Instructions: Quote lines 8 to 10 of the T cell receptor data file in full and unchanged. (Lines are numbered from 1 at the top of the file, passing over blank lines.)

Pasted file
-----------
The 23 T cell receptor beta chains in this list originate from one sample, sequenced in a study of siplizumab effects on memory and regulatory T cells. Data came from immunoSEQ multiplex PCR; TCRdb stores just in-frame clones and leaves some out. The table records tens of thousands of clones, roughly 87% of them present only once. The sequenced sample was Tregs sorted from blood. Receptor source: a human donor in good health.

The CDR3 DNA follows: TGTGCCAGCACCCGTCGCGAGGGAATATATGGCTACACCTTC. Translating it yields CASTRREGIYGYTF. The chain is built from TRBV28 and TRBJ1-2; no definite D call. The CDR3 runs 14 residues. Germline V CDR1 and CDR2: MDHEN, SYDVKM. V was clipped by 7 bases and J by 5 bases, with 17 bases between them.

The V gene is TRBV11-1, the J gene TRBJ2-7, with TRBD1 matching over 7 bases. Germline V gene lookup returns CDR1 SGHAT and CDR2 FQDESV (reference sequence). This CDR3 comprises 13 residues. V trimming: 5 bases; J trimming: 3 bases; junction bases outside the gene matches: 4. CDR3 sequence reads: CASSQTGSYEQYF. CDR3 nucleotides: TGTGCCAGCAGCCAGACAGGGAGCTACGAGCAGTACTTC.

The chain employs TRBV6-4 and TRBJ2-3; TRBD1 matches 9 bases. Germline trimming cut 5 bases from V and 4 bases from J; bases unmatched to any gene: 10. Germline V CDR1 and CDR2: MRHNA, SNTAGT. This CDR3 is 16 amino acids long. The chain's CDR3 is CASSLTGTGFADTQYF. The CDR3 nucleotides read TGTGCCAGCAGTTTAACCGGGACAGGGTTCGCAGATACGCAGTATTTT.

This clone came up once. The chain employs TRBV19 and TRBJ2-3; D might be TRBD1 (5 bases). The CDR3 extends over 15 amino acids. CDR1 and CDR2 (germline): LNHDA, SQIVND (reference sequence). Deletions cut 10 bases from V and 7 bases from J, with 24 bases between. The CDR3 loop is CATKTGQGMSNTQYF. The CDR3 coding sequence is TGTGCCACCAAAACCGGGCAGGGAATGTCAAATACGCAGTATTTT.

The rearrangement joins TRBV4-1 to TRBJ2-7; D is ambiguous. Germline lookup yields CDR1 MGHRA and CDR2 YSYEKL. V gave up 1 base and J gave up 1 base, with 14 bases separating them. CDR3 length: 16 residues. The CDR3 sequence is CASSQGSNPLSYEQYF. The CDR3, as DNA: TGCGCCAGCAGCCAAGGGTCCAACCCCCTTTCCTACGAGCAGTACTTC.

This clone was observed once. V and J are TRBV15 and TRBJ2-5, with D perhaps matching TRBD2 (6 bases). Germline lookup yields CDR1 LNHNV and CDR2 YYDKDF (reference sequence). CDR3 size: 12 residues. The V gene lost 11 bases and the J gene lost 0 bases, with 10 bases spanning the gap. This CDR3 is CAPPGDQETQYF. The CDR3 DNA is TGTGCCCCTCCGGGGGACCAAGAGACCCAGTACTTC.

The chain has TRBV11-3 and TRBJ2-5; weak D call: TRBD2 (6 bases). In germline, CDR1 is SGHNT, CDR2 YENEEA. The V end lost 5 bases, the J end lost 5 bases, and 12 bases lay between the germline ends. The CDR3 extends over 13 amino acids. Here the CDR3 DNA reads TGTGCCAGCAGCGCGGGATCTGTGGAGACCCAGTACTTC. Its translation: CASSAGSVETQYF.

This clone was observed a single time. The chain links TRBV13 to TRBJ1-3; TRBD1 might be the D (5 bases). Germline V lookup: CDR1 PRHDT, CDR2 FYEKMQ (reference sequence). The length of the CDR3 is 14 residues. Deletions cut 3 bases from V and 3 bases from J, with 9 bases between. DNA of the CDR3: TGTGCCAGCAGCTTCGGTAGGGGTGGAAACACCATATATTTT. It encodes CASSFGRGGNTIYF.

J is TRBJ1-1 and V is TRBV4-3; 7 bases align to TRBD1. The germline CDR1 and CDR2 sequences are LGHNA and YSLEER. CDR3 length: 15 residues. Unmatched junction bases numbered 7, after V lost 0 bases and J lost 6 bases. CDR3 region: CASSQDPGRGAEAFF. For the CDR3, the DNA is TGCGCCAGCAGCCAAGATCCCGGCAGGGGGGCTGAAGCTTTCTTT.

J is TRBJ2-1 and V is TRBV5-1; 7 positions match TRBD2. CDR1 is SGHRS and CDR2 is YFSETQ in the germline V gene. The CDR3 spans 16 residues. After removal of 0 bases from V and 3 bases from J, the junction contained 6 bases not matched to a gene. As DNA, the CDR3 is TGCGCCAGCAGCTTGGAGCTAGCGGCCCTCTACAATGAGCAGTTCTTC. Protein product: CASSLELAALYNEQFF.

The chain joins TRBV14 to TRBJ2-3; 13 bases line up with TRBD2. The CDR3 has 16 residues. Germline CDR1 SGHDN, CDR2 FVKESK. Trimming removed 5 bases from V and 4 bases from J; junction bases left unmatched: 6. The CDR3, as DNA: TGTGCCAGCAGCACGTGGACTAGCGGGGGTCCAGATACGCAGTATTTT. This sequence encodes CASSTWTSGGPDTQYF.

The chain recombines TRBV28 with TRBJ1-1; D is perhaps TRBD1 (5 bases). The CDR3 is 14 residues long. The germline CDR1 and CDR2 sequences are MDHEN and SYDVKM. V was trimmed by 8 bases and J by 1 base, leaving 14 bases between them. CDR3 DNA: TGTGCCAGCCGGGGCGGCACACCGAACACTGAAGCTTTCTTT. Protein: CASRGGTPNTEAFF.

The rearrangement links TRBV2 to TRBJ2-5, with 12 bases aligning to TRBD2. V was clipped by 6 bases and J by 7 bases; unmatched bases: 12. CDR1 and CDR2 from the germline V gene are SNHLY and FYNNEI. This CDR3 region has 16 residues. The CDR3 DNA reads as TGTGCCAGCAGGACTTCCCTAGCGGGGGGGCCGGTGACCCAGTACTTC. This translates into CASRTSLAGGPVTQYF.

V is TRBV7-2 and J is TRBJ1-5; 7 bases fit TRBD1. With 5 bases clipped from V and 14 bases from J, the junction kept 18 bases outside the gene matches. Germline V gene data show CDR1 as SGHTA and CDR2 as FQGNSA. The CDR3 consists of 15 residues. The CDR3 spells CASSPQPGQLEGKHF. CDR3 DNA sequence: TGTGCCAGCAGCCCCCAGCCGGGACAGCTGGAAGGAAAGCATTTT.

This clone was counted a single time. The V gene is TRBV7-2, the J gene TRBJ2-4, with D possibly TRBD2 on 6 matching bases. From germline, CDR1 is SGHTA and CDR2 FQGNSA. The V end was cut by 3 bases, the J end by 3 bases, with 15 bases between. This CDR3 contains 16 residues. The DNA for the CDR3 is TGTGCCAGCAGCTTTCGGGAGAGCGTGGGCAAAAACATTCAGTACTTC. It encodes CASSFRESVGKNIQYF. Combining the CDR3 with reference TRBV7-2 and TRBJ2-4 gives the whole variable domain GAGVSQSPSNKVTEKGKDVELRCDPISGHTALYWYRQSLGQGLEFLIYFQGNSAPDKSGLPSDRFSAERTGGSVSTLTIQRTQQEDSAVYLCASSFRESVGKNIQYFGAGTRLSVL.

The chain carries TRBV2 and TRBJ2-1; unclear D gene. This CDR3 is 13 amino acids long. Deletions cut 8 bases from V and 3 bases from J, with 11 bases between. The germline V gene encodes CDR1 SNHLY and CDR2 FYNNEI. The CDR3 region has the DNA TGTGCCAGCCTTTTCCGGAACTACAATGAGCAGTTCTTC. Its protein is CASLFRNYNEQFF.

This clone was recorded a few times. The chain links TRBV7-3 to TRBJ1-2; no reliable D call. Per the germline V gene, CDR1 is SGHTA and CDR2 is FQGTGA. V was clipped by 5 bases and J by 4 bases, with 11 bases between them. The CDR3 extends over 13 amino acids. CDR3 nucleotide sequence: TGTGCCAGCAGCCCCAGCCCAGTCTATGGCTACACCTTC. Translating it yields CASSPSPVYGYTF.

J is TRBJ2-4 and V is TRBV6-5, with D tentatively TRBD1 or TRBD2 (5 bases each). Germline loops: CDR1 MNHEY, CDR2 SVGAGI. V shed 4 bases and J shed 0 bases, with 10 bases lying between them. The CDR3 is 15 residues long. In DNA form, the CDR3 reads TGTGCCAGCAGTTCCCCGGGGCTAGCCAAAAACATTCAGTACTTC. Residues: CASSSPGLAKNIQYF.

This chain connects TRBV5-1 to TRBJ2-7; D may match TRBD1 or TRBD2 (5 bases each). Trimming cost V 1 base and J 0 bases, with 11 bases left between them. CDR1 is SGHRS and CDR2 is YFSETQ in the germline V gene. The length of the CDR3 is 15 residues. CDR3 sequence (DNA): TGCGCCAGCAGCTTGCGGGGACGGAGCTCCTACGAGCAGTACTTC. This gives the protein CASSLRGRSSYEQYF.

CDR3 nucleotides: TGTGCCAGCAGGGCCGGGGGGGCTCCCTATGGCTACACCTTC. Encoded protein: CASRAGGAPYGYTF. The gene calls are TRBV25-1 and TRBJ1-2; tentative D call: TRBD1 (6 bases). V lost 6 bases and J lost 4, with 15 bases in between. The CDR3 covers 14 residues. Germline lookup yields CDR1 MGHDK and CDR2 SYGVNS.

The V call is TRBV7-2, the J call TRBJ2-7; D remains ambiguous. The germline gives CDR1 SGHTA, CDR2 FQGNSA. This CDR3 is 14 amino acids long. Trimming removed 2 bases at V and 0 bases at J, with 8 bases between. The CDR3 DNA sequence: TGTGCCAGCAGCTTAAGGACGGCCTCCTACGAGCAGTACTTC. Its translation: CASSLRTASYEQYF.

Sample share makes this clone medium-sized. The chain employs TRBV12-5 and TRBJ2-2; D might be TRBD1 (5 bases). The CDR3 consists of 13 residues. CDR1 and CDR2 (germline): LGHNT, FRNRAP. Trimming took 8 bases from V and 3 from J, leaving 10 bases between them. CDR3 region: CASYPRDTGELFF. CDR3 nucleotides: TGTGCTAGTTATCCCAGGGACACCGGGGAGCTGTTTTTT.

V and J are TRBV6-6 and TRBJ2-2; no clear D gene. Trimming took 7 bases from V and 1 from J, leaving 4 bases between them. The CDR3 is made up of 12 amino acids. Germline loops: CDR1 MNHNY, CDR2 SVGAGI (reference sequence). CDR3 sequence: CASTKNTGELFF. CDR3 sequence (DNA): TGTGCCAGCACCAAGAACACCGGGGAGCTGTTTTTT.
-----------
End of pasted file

The chain has TRBV11-3 and TRBJ2-5; weak D call: TRBD2 (6 bases). In germline, CDR1 is SGHNT, CDR2 YENEEA. The V end lost 5 bases, the J end lost 5 bases, and 12 bases lay between the germline ends. The CDR3 extends over 13 amino acids. Here the CDR3 DNA reads TGTGCCAGCAGCGCGGGATCTGTGGAGACCCAGTACTTC. Its translation: CASSAGSVETQYF.

This clone was observed a single time. The chain links TRBV13 to TRBJ1-3; TRBD1 might be the D (5 bases). Germline V lookup: CDR1 PRHDT, CDR2 FYEKMQ (reference sequence). The length of the CDR3 is 14 residues. Deletions cut 3 bases from V and 3 bases from J, with 9 bases between. DNA of the CDR3: TGTGCCAGCAGCTTCGGTAGGGGTGGAAACACCATATATTTT. It encodes CASSFGRGGNTIYF.

J is TRBJ1-1 and V is TRBV4-3; 7 bases align to TRBD1. The germline CDR1 and CDR2 sequences are LGHNA and YSLEER. CDR3 length: 15 residues. Unmatched junction bases numbered 7, after V lost 0 bases and J lost 6 bases. CDR3 region: CASSQDPGRGAEAFF. For the CDR3, the DNA is TGCGCCAGCAGCCAAGATCCCGGCAGGGGGGCTGAAGCTTTCTTT.